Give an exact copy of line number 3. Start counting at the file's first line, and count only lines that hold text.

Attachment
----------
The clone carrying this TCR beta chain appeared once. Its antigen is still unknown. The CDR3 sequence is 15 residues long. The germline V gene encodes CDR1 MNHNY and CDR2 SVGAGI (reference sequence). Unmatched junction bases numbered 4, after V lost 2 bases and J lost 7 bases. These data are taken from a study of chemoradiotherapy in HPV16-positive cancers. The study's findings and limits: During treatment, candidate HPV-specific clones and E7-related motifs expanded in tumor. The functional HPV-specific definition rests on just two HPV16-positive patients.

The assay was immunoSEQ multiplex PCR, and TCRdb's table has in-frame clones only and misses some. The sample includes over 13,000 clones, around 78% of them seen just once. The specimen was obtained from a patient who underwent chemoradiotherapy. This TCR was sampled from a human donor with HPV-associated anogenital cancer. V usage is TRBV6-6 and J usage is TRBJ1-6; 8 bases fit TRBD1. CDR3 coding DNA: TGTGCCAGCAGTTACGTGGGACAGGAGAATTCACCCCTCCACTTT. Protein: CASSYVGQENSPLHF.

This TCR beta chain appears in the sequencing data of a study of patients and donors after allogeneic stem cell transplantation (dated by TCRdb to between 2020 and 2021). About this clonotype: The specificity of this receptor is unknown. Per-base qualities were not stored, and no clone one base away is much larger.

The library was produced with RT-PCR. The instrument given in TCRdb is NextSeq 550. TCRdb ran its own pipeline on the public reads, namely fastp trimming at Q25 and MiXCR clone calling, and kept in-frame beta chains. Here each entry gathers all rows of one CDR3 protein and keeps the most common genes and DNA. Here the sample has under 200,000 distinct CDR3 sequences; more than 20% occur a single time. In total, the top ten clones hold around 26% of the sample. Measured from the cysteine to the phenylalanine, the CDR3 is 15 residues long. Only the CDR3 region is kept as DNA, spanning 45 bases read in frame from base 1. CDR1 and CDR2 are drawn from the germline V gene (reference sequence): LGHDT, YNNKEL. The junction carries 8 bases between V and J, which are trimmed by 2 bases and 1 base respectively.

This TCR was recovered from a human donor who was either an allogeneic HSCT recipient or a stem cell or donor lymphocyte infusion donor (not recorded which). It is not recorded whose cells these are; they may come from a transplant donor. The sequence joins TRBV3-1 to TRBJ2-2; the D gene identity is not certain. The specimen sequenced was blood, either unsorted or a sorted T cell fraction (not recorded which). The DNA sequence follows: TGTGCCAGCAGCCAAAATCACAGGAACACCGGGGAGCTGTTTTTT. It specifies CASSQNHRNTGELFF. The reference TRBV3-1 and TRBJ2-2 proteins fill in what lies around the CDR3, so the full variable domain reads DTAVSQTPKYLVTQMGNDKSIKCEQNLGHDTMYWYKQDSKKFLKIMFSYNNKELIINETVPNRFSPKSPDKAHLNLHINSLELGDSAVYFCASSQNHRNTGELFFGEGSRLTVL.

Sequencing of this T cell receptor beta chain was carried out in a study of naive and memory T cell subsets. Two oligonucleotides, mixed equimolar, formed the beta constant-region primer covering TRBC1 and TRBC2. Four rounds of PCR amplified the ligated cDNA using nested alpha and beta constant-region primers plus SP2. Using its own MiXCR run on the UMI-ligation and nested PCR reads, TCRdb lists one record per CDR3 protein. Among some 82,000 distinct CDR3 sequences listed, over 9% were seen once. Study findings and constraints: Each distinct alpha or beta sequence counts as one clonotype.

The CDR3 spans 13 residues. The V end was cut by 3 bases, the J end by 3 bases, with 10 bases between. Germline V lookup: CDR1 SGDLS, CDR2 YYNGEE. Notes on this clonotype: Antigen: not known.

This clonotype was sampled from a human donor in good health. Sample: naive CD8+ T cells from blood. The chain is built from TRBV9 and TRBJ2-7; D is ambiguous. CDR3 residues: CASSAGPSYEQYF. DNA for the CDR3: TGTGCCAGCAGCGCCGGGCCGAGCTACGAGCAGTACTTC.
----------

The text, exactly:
This TCR beta chain appears in the sequencing data of a study of patients and donors after allogeneic stem cell transplantation (dated by TCRdb to between 2020 and 2021). About this clonotype: The specificity of this receptor is unknown. Per-base qualities were not stored, and no clone one base away is much larger.